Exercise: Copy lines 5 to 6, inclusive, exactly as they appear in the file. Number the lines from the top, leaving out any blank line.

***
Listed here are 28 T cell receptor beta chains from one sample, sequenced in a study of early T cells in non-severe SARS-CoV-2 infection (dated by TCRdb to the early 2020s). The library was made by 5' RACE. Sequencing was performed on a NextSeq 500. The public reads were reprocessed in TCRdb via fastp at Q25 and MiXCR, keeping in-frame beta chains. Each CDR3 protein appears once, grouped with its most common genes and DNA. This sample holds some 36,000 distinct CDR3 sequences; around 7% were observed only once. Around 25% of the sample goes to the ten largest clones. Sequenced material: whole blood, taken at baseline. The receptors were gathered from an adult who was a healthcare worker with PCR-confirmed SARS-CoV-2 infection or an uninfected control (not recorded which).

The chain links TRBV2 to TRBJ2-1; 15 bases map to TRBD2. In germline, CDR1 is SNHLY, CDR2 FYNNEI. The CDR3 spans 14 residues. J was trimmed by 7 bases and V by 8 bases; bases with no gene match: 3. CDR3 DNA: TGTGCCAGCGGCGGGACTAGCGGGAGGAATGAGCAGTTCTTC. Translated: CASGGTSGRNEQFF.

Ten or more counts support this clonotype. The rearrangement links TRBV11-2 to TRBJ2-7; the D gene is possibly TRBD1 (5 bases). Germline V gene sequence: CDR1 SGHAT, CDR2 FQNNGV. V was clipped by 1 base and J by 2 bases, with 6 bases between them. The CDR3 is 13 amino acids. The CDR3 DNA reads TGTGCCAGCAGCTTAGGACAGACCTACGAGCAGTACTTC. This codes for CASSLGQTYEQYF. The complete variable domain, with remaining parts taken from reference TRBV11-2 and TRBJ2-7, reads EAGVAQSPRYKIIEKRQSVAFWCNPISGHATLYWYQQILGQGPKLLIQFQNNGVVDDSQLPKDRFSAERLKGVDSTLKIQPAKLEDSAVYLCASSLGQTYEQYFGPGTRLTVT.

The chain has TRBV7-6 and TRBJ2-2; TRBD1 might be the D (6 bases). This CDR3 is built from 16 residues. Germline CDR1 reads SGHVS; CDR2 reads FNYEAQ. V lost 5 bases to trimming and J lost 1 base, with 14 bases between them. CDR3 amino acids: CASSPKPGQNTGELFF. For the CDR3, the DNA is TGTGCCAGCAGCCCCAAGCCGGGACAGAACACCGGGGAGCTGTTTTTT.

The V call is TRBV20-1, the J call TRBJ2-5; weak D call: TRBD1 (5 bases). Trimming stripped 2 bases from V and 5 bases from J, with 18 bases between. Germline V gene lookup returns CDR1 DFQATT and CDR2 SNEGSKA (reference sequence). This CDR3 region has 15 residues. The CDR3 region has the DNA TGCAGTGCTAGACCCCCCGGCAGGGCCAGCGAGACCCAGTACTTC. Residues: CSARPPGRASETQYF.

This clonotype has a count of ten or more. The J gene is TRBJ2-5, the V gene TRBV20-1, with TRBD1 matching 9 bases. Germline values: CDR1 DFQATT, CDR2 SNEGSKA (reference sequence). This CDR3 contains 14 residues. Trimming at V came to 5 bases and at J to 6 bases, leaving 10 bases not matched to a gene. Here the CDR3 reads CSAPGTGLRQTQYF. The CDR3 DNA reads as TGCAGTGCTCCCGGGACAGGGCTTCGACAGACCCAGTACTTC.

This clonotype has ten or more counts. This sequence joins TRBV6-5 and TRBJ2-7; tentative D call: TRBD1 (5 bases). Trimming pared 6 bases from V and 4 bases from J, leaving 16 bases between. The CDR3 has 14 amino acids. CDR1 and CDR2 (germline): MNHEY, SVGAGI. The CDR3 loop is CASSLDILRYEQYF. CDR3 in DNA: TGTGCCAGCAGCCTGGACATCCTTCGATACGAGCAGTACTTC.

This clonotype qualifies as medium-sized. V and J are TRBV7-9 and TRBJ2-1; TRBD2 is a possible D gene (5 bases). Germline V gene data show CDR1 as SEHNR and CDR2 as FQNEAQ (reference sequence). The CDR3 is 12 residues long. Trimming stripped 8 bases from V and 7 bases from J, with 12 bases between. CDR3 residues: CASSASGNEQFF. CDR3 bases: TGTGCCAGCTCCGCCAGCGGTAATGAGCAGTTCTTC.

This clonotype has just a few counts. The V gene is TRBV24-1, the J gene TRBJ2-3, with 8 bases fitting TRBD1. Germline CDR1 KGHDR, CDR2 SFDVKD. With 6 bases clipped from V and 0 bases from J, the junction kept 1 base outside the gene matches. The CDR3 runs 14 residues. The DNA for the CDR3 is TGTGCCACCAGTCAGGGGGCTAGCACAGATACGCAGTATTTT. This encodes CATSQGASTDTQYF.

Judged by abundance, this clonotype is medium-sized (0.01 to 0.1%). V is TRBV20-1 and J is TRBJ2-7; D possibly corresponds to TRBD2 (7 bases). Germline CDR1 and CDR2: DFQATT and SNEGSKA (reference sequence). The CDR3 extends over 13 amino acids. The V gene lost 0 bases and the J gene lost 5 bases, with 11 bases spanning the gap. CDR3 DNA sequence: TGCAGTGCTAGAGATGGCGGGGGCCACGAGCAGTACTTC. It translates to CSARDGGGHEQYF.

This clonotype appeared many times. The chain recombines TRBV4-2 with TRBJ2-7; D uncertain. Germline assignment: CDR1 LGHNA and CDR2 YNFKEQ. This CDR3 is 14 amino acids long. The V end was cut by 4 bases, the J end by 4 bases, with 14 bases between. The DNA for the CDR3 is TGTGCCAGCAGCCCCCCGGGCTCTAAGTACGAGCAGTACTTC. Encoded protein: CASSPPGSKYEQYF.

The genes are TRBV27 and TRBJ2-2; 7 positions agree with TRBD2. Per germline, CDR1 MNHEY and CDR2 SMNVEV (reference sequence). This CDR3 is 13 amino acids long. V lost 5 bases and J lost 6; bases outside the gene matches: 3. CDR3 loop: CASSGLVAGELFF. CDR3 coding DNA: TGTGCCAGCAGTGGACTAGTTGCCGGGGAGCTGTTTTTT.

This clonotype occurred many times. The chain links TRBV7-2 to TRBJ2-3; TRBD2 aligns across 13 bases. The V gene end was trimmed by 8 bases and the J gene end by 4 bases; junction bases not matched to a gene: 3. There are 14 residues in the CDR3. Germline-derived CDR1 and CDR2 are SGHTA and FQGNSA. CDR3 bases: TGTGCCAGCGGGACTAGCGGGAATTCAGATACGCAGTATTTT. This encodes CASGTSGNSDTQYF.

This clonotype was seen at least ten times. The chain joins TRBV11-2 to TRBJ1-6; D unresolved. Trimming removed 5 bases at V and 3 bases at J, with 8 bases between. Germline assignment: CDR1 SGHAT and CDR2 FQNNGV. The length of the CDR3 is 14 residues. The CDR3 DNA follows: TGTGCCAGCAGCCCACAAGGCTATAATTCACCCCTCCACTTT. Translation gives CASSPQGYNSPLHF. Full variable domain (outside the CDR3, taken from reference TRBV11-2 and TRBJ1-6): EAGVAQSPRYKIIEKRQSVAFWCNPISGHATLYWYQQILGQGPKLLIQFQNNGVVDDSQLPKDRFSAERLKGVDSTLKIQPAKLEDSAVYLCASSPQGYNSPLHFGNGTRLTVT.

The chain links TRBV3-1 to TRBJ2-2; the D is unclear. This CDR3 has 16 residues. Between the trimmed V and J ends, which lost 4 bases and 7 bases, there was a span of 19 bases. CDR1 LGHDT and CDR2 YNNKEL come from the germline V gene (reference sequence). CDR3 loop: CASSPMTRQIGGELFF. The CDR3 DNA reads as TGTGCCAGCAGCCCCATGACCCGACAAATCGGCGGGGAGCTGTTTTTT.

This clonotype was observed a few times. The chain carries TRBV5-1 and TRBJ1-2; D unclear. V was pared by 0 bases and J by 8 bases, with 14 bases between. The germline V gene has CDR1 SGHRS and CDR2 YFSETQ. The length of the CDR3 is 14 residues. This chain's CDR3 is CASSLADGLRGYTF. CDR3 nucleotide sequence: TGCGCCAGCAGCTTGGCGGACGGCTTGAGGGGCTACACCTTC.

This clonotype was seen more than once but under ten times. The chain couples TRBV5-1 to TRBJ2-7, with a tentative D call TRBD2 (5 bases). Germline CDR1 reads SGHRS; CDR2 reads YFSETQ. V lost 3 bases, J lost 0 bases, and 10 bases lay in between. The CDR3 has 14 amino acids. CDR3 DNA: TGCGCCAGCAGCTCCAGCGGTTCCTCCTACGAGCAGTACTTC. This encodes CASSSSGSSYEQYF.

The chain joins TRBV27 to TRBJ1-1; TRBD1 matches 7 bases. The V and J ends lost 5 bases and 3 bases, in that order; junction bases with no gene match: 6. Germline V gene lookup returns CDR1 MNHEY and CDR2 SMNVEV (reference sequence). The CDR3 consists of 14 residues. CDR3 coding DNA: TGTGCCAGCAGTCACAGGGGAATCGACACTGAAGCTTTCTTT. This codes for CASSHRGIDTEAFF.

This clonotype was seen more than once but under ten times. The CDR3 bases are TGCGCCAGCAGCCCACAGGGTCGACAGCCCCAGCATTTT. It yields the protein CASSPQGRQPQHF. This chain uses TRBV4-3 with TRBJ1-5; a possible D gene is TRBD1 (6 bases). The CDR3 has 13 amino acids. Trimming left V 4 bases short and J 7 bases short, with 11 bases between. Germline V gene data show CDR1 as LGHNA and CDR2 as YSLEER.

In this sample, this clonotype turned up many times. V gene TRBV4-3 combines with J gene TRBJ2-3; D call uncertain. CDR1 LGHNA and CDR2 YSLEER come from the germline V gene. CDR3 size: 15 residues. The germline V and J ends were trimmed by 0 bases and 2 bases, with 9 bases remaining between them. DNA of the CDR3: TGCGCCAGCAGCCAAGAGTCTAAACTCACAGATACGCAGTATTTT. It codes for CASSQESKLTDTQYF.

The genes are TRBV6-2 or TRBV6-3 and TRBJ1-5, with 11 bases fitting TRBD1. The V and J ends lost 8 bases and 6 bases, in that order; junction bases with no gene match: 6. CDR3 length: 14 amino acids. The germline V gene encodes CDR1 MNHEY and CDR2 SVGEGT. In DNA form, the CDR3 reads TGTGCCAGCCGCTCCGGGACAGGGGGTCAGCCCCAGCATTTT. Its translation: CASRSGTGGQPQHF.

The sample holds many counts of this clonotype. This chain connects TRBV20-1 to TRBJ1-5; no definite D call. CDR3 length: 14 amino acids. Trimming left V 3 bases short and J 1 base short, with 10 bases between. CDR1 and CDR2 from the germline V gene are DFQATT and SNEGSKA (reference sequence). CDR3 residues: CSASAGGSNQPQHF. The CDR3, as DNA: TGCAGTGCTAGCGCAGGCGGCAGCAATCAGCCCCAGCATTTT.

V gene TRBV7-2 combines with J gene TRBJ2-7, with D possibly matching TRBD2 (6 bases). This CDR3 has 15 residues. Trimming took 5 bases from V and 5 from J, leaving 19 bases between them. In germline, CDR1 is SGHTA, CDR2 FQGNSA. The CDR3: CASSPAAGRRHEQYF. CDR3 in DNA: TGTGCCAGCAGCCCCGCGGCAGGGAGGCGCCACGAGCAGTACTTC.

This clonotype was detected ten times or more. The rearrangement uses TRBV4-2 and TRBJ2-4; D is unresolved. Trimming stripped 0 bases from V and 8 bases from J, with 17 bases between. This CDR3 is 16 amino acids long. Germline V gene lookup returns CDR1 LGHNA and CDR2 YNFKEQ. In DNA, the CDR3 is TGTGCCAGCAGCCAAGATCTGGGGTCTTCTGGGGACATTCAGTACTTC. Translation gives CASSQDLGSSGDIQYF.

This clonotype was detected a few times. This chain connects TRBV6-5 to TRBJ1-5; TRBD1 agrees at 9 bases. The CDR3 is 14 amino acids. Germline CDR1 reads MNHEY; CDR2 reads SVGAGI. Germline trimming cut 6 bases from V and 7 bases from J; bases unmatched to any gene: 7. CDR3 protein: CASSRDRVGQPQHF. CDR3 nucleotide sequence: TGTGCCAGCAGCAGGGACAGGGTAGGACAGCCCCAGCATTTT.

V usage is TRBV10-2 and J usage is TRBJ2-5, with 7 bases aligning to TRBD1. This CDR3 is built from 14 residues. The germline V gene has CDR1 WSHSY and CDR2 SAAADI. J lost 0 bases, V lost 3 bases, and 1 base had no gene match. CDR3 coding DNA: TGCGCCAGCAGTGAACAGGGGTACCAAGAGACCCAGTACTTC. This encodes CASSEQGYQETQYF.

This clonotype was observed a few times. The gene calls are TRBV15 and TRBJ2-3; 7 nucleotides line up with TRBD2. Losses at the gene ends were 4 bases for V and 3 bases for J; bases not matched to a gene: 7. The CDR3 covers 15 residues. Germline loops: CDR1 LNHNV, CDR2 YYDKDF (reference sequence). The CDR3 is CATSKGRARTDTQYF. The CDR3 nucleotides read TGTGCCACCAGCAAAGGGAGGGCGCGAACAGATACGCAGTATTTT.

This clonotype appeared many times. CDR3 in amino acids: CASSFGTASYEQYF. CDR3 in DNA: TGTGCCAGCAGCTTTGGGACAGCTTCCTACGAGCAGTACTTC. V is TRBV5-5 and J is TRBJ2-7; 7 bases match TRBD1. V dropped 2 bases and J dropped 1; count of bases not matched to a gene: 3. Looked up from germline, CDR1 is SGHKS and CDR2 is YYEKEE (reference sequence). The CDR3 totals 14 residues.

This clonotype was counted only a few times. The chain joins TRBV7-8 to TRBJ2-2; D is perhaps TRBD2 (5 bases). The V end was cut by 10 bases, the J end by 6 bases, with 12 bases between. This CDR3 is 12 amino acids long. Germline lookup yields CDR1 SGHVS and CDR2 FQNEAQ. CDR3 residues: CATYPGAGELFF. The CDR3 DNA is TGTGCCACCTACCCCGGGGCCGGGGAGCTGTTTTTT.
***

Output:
The V call is TRBV20-1, the J call TRBJ2-5; weak D call: TRBD1 (5 bases). Trimming stripped 2 bases from V and 5 bases from J, with 18 bases between. Germline V gene lookup returns CDR1 DFQATT and CDR2 SNEGSKA (reference sequence). This CDR3 region has 15 residues. The CDR3 region has the DNA TGCAGTGCTAGACCCCCCGGCAGGGCCAGCGAGACCCAGTACTTC. Residues: CSARPPGRASETQYF.

This clonotype has a count of ten or more. The J gene is TRBJ2-5, the V gene TRBV20-1, with TRBD1 matching 9 bases. Germline values: CDR1 DFQATT, CDR2 SNEGSKA (reference sequence). This CDR3 contains 14 residues. Trimming at V came to 5 bases and at J to 6 bases, leaving 10 bases not matched to a gene. Here the CDR3 reads CSAPGTGLRQTQYF. The CDR3 DNA reads as TGCAGTGCTCCCGGGACAGGGCTTCGACAGACCCAGTACTTC.